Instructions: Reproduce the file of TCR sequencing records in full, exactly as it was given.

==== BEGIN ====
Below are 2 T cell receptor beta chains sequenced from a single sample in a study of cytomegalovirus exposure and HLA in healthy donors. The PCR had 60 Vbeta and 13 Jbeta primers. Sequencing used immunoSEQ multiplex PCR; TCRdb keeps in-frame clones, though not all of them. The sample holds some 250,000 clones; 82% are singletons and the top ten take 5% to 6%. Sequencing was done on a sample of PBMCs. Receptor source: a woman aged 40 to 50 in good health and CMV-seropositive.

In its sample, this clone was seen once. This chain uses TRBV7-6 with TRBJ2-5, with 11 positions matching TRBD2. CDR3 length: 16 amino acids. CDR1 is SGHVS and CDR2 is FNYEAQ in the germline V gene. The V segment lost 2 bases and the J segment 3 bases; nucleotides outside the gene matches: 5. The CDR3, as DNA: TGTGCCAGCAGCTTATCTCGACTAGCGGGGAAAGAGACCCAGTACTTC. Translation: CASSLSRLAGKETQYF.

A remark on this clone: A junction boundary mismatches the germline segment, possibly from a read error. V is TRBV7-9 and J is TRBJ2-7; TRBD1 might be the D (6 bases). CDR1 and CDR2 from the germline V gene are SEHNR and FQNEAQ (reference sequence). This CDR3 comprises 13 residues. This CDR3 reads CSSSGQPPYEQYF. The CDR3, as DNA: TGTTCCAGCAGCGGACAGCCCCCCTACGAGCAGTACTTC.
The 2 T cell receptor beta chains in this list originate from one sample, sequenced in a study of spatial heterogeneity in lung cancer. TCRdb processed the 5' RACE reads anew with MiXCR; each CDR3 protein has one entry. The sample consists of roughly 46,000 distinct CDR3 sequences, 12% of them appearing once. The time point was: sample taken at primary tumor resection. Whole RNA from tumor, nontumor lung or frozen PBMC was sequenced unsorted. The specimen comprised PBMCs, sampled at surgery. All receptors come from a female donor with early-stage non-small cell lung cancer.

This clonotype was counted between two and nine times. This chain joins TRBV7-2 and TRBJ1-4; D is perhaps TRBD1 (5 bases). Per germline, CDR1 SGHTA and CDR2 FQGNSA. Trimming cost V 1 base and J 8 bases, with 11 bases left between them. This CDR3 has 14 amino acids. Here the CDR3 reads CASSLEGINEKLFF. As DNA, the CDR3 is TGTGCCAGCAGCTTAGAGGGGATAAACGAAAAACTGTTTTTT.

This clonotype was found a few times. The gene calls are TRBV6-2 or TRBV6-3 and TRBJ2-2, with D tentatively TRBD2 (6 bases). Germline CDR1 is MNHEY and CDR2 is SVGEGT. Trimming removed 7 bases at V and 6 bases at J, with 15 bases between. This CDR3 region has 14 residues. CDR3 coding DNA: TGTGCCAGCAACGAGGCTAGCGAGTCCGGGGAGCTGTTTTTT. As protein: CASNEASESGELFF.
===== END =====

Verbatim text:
Below are 2 T cell receptor beta chains sequenced from a single sample in a study of cytomegalovirus exposure and HLA in healthy donors. The PCR had 60 Vbeta and 13 Jbeta primers. Sequencing used immunoSEQ multiplex PCR; TCRdb keeps in-frame clones, though not all of them. The sample holds some 250,000 clones; 82% are singletons and the top ten take 5% to 6%. Sequencing was done on a sample of PBMCs. Receptor source: a woman aged 40 to 50 in good health and CMV-seropositive.

In its sample, this clone was seen once. This chain uses TRBV7-6 with TRBJ2-5, with 11 positions matching TRBD2. CDR3 length: 16 amino acids. CDR1 is SGHVS and CDR2 is FNYEAQ in the germline V gene. The V segment lost 2 bases and the J segment 3 bases; nucleotides outside the gene matches: 5. The CDR3, as DNA: TGTGCCAGCAGCTTATCTCGACTAGCGGGGAAAGAGACCCAGTACTTC. Translation: CASSLSRLAGKETQYF.

A remark on this clone: A junction boundary mismatches the germline segment, possibly from a read error. V is TRBV7-9 and J is TRBJ2-7; TRBD1 might be the D (6 bases). CDR1 and CDR2 from the germline V gene are SEHNR and FQNEAQ (reference sequence). This CDR3 comprises 13 residues. This CDR3 reads CSSSGQPPYEQYF. The CDR3, as DNA: TGTTCCAGCAGCGGACAGCCCCCCTACGAGCAGTACTTC.
The 2 T cell receptor beta chains in this list originate from one sample, sequenced in a study of spatial heterogeneity in lung cancer. TCRdb processed the 5' RACE reads anew with MiXCR; each CDR3 protein has one entry. The sample consists of roughly 46,000 distinct CDR3 sequences, 12% of them appearing once. The time point was: sample taken at primary tumor resection. Whole RNA from tumor, nontumor lung or frozen PBMC was sequenced unsorted. The specimen comprised PBMCs, sampled at surgery. All receptors come from a female donor with early-stage non-small cell lung cancer.

This clonotype was counted between two and nine times. This chain joins TRBV7-2 and TRBJ1-4; D is perhaps TRBD1 (5 bases). Per germline, CDR1 SGHTA and CDR2 FQGNSA. Trimming cost V 1 base and J 8 bases, with 11 bases left between them. This CDR3 has 14 amino acids. Here the CDR3 reads CASSLEGINEKLFF. As DNA, the CDR3 is TGTGCCAGCAGCTTAGAGGGGATAAACGAAAAACTGTTTTTT.

This clonotype was found a few times. The gene calls are TRBV6-2 or TRBV6-3 and TRBJ2-2, with D tentatively TRBD2 (6 bases). Germline CDR1 is MNHEY and CDR2 is SVGEGT. Trimming removed 7 bases at V and 6 bases at J, with 15 bases between. This CDR3 region has 14 residues. CDR3 coding DNA: TGTGCCAGCAACGAGGCTAGCGAGTCCGGGGAGCTGTTTTTT. As protein: CASNEASESGELFF.